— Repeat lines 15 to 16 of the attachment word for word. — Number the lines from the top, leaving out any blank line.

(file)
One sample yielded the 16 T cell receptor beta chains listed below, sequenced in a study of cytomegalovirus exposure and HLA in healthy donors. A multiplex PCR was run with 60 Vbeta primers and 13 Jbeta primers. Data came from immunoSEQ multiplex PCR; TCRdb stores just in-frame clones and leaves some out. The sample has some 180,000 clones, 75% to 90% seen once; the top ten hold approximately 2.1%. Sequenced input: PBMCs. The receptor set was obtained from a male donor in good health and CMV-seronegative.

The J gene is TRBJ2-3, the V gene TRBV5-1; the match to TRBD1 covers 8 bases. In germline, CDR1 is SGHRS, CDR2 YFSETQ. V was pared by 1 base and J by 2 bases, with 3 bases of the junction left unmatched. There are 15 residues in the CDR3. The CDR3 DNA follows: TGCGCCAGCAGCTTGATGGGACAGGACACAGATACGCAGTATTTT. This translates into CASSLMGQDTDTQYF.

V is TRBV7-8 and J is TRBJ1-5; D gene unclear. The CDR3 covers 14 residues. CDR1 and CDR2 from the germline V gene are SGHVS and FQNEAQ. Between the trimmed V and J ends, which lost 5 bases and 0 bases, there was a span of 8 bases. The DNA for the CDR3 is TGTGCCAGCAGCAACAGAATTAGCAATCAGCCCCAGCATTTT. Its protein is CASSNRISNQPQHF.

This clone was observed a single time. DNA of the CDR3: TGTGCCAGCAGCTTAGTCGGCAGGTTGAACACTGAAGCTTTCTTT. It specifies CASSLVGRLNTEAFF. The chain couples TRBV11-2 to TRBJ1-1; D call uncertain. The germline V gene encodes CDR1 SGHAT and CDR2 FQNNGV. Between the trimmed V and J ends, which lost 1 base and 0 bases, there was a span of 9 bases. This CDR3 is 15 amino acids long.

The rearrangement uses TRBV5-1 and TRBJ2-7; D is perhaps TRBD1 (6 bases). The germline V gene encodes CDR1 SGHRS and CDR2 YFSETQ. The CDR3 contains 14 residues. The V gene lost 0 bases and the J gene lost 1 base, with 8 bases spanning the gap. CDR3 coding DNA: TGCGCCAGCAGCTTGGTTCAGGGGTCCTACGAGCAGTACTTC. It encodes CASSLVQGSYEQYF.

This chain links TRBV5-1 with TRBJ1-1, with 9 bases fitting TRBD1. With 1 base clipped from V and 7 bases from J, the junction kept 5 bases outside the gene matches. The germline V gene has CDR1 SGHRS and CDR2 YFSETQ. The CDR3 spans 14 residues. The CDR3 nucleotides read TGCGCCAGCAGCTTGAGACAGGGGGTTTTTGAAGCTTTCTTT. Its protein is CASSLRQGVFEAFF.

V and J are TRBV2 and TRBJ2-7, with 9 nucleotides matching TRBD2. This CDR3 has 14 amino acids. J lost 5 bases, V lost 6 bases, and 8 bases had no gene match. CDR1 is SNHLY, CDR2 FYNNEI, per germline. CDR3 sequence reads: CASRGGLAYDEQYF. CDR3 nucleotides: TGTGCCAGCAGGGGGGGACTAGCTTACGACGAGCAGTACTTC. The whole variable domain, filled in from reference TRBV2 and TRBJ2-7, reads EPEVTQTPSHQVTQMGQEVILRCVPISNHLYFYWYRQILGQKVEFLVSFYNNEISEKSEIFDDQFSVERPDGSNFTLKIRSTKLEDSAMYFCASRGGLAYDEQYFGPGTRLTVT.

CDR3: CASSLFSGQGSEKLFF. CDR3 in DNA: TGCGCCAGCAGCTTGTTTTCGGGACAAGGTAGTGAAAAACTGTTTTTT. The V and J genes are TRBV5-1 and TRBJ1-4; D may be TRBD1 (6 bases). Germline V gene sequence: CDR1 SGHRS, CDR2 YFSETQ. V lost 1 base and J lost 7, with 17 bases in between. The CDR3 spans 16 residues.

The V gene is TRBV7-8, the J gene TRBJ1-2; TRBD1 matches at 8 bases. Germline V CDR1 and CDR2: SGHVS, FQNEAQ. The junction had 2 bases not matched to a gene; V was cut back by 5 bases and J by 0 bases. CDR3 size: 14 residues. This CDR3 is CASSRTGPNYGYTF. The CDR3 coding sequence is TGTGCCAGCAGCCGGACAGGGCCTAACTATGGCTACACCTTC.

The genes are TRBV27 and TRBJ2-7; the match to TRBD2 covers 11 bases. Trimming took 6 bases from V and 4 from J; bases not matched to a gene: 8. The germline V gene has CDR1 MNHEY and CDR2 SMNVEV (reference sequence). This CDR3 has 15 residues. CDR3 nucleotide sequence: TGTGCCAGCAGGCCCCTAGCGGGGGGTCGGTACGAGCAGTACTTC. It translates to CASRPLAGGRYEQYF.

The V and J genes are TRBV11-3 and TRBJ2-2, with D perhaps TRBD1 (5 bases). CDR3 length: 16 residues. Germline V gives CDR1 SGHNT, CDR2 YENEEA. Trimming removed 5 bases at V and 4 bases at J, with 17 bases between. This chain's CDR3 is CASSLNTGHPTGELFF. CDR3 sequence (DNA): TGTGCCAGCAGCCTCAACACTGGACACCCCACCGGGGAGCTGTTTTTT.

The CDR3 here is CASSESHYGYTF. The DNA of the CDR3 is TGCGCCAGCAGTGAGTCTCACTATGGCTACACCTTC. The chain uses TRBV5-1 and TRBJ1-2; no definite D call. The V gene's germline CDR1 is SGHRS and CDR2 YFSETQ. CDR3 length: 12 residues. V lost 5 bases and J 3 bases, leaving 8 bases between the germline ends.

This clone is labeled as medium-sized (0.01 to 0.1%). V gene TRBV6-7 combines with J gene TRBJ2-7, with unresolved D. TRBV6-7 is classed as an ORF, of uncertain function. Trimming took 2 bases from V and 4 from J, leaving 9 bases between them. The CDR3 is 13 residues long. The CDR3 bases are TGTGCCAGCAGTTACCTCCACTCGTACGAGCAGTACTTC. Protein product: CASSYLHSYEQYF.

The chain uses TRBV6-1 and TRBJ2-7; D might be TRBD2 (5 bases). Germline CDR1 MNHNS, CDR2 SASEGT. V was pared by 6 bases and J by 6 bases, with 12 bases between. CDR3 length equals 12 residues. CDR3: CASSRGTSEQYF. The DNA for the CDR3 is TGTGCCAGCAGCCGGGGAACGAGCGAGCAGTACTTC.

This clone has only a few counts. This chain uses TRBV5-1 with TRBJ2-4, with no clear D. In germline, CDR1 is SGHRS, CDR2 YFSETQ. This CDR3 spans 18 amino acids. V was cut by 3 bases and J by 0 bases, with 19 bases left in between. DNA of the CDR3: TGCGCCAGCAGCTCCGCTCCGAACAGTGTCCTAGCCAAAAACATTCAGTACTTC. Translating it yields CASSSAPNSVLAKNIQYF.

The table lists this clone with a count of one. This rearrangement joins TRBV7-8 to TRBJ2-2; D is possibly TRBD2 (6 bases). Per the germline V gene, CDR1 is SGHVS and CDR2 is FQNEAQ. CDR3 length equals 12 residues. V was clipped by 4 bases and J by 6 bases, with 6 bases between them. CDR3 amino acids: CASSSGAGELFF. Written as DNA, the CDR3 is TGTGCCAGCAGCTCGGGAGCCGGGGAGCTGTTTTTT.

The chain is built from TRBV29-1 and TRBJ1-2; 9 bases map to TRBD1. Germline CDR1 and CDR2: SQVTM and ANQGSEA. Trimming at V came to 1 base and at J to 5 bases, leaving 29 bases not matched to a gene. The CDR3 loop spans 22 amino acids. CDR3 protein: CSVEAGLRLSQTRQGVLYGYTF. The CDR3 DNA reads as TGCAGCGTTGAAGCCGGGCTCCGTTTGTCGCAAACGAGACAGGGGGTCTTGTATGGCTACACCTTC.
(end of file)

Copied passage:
This clone has only a few counts. This chain uses TRBV5-1 with TRBJ2-4, with no clear D. In germline, CDR1 is SGHRS, CDR2 YFSETQ. This CDR3 spans 18 amino acids. V was cut by 3 bases and J by 0 bases, with 19 bases left in between. DNA of the CDR3: TGCGCCAGCAGCTCCGCTCCGAACAGTGTCCTAGCCAAAAACATTCAGTACTTC. Translating it yields CASSSAPNSVLAKNIQYF.

The table lists this clone with a count of one. This rearrangement joins TRBV7-8 to TRBJ2-2; D is possibly TRBD2 (6 bases). Per the germline V gene, CDR1 is SGHVS and CDR2 is FQNEAQ. CDR3 length equals 12 residues. V was clipped by 4 bases and J by 6 bases, with 6 bases between them. CDR3 amino acids: CASSSGAGELFF. Written as DNA, the CDR3 is TGTGCCAGCAGCTCGGGAGCCGGGGAGCTGTTTTTT.